For this is not just an arcane question of whether a chronological demographic can be treated as a generic whole – we all know people who were born middle-aged; sad middle-aged types who refuse to grow up; and older people who are genuinely youthful in outlook, spirit and consumption patterns. Rather, it goes to the heart of the commercial sanity of TV companies seeking to capture the youth market for its advertisers when not all are marketing youth-oriented products; not all consumers of youth products are young; and at a time when the general demographic trend is against them anyway (the average age of the population will be 40 in 2008).

While it has long been accepted that it’s more realistic to talk in less generic categories – hence the move to all sorts of psychographic classifications - the rationale seemingly remains that we 16-34s are the trend setters, the most malleable and have the greatest disposable income. Catch us now and you’ve got us for life! This may have been true in the past, but today’s demographic dynamism is arguably unparalleled and poses some real questions. Do groupings like the 16-34s occupy the same social position as they did previously? Is it even sensible to think of them as behaving constantly? And do people’s habits and buying patterns change over time more or less than was the case in previous generations?

The biggest demographic trend, of course, is that of the ageing population precipitated by birth bubbles and greater life expectancy. It is beginning to have a huge impact on society in fiscal, sociological and cultural terms. Not only will this place demands on younger generations in terms of care costs and fiscal drag, it is also unleashing a generation of well-off early retirees into the economy with low expenses and secure incomes.

Intuitively, therefore, it is no longer the case that all early adopters are from the youth market and it is surely time to accept that the trendsetters are different for different ages and groups. Indeed, we already know that it is younger teenagers outside the 16-34 grouping who are the true early adopters of crazes like ring tones, but to attempt to migrate them to higher cost services is naïve (3G licence holders take note) because they don’t have the money and in any case there are strict ITC restrictions to surmount.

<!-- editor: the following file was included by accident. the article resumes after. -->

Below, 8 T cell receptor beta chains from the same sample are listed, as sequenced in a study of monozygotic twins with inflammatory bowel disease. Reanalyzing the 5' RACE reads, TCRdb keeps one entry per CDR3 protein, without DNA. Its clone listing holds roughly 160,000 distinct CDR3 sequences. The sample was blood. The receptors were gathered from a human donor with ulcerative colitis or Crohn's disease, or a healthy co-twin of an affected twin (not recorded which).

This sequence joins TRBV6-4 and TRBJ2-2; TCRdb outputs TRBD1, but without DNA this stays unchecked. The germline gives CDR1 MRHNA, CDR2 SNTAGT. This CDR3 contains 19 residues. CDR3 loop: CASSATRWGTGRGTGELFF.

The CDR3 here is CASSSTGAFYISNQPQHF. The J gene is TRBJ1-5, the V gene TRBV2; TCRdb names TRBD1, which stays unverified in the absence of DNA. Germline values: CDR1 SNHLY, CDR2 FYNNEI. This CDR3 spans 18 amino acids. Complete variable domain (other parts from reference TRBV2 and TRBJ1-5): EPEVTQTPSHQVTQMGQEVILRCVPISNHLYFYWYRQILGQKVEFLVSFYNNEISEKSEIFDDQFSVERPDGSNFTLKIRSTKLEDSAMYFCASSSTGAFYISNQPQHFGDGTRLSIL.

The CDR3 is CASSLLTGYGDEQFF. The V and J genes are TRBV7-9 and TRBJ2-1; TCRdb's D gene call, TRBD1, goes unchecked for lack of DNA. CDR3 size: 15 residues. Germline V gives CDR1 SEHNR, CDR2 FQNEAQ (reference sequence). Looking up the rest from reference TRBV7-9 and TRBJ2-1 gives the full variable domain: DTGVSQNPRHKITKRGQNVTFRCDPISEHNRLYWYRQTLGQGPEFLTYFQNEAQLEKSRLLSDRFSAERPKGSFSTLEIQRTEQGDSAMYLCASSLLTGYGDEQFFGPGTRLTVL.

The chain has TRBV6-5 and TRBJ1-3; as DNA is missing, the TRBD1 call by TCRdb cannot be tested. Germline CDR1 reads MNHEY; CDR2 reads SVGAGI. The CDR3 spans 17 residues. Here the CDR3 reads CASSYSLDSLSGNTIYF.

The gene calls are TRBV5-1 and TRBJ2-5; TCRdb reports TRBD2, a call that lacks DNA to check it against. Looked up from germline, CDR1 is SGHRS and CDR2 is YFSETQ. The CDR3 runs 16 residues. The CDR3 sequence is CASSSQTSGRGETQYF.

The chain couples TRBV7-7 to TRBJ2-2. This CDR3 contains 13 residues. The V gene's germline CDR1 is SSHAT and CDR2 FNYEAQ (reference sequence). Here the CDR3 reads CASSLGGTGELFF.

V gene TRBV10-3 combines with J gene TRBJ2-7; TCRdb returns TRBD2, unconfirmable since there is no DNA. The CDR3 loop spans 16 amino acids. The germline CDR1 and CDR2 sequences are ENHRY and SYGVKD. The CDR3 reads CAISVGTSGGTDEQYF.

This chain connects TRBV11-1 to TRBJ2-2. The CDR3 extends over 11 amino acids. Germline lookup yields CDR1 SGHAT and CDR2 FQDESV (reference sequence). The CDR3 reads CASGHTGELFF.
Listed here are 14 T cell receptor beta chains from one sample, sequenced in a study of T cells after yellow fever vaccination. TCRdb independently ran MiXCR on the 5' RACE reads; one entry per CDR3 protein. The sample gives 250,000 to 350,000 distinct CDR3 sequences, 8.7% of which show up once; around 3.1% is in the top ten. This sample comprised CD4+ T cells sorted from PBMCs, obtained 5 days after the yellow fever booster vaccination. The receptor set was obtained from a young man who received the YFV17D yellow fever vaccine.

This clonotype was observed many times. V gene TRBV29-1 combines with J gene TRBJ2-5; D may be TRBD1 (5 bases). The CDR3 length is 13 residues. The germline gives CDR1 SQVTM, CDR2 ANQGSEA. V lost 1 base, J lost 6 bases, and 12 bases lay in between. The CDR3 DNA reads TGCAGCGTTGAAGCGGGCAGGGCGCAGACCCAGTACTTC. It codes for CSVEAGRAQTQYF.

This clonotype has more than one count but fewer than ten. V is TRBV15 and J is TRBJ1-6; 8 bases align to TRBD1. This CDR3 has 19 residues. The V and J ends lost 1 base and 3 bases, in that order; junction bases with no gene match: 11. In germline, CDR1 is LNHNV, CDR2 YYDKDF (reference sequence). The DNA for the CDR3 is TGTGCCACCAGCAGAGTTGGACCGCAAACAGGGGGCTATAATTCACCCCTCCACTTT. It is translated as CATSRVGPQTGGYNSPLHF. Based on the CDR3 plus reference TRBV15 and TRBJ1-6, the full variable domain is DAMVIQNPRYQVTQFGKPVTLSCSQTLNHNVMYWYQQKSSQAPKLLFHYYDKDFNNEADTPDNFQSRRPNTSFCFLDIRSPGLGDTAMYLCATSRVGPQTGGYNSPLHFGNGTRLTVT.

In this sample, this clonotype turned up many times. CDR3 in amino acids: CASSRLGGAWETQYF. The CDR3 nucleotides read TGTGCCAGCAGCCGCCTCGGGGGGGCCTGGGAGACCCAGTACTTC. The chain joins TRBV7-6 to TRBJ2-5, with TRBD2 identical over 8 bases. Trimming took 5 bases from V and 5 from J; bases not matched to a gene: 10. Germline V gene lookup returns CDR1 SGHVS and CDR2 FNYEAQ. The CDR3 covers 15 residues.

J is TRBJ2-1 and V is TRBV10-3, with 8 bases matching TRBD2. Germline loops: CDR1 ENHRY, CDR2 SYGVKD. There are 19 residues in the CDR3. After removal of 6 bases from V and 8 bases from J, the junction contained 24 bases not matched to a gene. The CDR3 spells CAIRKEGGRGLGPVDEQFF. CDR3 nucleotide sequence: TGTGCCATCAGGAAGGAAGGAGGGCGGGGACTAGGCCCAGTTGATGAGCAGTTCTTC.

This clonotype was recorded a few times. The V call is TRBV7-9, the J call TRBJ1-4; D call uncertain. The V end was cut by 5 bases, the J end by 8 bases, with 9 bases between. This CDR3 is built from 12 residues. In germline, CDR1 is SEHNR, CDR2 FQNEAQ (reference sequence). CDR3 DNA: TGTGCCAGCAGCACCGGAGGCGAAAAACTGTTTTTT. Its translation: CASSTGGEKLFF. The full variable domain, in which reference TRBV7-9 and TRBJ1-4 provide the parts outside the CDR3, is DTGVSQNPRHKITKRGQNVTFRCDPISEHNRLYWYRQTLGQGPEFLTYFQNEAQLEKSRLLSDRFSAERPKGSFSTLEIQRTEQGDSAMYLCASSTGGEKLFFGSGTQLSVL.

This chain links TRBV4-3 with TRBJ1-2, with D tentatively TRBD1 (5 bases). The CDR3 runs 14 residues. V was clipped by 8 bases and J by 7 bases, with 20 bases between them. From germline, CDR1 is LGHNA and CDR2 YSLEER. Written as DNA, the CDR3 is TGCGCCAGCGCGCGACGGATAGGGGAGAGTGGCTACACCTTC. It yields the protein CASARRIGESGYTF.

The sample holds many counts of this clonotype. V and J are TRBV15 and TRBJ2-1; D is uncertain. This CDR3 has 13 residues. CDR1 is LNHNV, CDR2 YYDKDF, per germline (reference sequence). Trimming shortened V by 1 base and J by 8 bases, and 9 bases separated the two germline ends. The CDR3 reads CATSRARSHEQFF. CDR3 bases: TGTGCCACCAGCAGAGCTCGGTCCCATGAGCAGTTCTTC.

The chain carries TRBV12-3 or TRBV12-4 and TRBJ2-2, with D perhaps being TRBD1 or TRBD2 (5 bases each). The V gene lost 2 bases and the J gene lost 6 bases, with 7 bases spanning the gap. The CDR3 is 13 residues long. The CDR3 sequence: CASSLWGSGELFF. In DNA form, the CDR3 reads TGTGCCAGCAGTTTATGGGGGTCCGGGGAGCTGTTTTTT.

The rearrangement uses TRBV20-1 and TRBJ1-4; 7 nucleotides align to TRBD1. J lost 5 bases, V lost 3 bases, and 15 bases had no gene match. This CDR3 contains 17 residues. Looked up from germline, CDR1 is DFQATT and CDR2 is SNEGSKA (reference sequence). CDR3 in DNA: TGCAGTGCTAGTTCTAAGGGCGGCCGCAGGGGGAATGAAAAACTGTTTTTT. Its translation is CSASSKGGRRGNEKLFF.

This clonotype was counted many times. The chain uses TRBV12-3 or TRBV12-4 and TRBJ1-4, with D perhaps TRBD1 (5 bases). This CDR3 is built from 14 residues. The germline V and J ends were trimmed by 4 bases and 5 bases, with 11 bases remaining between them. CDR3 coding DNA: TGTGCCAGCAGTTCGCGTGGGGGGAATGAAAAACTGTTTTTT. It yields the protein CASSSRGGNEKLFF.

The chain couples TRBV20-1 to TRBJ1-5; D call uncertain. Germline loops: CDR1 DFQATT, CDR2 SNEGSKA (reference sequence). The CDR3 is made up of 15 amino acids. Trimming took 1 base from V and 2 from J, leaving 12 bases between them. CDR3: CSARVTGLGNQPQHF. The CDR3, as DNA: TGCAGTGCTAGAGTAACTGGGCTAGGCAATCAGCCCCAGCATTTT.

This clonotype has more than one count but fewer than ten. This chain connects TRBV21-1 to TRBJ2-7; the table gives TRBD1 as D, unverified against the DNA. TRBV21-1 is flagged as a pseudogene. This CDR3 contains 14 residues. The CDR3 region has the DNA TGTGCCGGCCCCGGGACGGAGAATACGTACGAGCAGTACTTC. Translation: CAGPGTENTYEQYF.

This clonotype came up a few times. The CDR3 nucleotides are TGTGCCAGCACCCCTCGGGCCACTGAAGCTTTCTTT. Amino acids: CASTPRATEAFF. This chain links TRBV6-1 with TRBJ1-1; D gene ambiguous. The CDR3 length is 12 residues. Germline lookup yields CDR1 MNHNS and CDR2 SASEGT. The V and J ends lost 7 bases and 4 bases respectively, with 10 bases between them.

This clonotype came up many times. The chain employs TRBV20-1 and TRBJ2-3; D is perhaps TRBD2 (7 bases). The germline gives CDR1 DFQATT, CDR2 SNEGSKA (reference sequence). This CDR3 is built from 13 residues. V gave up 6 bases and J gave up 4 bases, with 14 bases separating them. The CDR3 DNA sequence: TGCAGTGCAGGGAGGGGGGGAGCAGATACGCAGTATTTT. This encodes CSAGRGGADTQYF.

As for malleability, what is the media literacy debate about if not the increasing difficulty in targeting younger consumers with traditional marketing methods? They’re either gullible or they’re more sophisticated – I don’t think they can be both. And is this repeated across generations? Are older consumers more or less susceptible to TV advertising or are they just repelled by MTV style visuals?

And finally, what is happening to disposable income? As marriage, house purchase and childbirth are being increasingly delayed, different spending patterns will emerge for which there must be different marketing approaches. We now regularly read of the impact of student debts on the spending power of a large portion of twentysomethings and, given the government’s obsession with getting 50% of 18-21 year olds into university of some sort, this can only increase. Inevitably there must be a hiatus in their spending – and perhaps a psychological carryover that will effect it for years to come.

So the assumptions are not as solid as they seemed, but is that all there is to consider? I think not. If media owners slant their output towards this demographic, there must surely be a longer-term distortion of culture, media and media commerce. Some obviously discernible trends are the predominance of manufactured music which it could be argued is a contributory factor to falling CD sales; and the nothing to watch syndrome that ITV is seeking to address. Focussing on the 16-34s might actually be self-defeating because it alienates not only older audiences but also those you are seeking to attract!

As the audience figures show, we are increasingly seeking our entertainment elsewhere. The increasing prime time presence of what used to be post-pub TV in the UK and its evolution in the US into what has been dubbed cruelty TV is not perhaps the ideal way to attract the cosmopolitan mobile 16-34 year olds that you crave. Factor in the increasing questions as to the functional literacy of many educated in the 70s and 80s and the attractiveness of the grouping arguably palls even more. Just as Falaraki has become identified with all sorts of unsalubrious connotations, perhaps advertisers will begin to question whether TV is aligning their products with the right sort of consumer. Is marketing to the metaphorically pissed-up such a great idea – will we respect you in the morning?

Tuesday, April 11, 2006

Does Size Matter?

In my piece on the branding myth, I alluded to the impact of accountants on marketing and specifically the result of their trying to quantify intangible impacts. But that doesn't mean I despise metrics. Quite the opposite - I despise when advertising agencies make claims for their campaigns by creating a direct causality between the campaign and for example the stock valuation over the same period. A couple of years ago this led to the outlandish claim that the Jamie Oliver campaign alone had added billions to Sainsbury's value. It was very successful no doubt, but I tend to think the revamping of the supply chain, the opening of new stores and the general rise in the stockmarket also contributed.

I had intended to return to this later in my blog, but then Seth Godin (with whom I've discussed marketing on and off for years since downloading his seminal Permission Marketing in I think 1999) said everything I wanted to say and better.